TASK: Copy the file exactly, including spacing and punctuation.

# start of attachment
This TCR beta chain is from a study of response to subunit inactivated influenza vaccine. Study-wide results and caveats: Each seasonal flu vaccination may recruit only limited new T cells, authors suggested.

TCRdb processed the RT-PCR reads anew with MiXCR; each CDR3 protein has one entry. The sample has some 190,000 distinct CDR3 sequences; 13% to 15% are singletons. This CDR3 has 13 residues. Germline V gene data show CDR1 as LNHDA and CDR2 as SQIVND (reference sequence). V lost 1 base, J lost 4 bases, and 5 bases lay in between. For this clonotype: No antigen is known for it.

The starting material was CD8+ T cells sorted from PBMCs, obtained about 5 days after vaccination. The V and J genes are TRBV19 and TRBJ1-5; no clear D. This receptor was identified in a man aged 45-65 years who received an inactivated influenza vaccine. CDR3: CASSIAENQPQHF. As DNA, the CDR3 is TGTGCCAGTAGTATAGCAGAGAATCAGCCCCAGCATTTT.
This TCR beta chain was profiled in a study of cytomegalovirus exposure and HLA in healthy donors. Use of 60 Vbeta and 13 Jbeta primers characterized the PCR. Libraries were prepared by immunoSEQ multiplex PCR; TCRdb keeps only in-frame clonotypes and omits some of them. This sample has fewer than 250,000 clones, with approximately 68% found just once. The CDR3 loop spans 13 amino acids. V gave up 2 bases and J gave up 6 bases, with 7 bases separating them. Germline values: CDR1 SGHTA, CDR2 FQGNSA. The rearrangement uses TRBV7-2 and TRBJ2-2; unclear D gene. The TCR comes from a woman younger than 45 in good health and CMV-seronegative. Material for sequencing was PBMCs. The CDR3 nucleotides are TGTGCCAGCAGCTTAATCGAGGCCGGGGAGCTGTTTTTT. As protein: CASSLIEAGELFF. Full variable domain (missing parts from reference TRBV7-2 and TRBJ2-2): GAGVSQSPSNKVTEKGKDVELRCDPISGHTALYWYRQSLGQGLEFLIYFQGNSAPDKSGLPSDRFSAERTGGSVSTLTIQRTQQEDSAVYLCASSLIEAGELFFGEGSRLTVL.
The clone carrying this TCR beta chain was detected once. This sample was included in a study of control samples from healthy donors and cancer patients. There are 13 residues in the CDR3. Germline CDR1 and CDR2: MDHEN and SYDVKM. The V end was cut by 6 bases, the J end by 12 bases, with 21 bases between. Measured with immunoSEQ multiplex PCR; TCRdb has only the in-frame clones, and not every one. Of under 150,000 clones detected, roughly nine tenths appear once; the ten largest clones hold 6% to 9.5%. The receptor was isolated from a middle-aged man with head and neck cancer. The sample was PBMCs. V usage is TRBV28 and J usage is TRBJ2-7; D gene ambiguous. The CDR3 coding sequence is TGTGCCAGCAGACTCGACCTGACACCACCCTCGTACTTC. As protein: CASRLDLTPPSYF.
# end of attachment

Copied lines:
This TCR beta chain is from a study of response to subunit inactivated influenza vaccine. Study-wide results and caveats: Each seasonal flu vaccination may recruit only limited new T cells, authors suggested.

TCRdb processed the RT-PCR reads anew with MiXCR; each CDR3 protein has one entry. The sample has some 190,000 distinct CDR3 sequences; 13% to 15% are singletons. This CDR3 has 13 residues. Germline V gene data show CDR1 as LNHDA and CDR2 as SQIVND (reference sequence). V lost 1 base, J lost 4 bases, and 5 bases lay in between. For this clonotype: No antigen is known for it.

The starting material was CD8+ T cells sorted from PBMCs, obtained about 5 days after vaccination. The V and J genes are TRBV19 and TRBJ1-5; no clear D. This receptor was identified in a man aged 45-65 years who received an inactivated influenza vaccine. CDR3: CASSIAENQPQHF. As DNA, the CDR3 is TGTGCCAGTAGTATAGCAGAGAATCAGCCCCAGCATTTT.
This TCR beta chain was profiled in a study of cytomegalovirus exposure and HLA in healthy donors. Use of 60 Vbeta and 13 Jbeta primers characterized the PCR. Libraries were prepared by immunoSEQ multiplex PCR; TCRdb keeps only in-frame clonotypes and omits some of them. This sample has fewer than 250,000 clones, with approximately 68% found just once. The CDR3 loop spans 13 amino acids. V gave up 2 bases and J gave up 6 bases, with 7 bases separating them. Germline values: CDR1 SGHTA, CDR2 FQGNSA. The rearrangement uses TRBV7-2 and TRBJ2-2; unclear D gene. The TCR comes from a woman younger than 45 in good health and CMV-seronegative. Material for sequencing was PBMCs. The CDR3 nucleotides are TGTGCCAGCAGCTTAATCGAGGCCGGGGAGCTGTTTTTT. As protein: CASSLIEAGELFF. Full variable domain (missing parts from reference TRBV7-2 and TRBJ2-2): GAGVSQSPSNKVTEKGKDVELRCDPISGHTALYWYRQSLGQGLEFLIYFQGNSAPDKSGLPSDRFSAERTGGSVSTLTIQRTQQEDSAVYLCASSLIEAGELFFGEGSRLTVL.
The clone carrying this TCR beta chain was detected once. This sample was included in a study of control samples from healthy donors and cancer patients. There are 13 residues in the CDR3. Germline CDR1 and CDR2: MDHEN and SYDVKM. The V end was cut by 6 bases, the J end by 12 bases, with 21 bases between. Measured with immunoSEQ multiplex PCR; TCRdb has only the in-frame clones, and not every one. Of under 150,000 clones detected, roughly nine tenths appear once; the ten largest clones hold 6% to 9.5%. The receptor was isolated from a middle-aged man with head and neck cancer. The sample was PBMCs. V usage is TRBV28 and J usage is TRBJ2-7; D gene ambiguous. The CDR3 coding sequence is TGTGCCAGCAGACTCGACCTGACACCACCCTCGTACTTC. As protein: CASRLDLTPPSYF.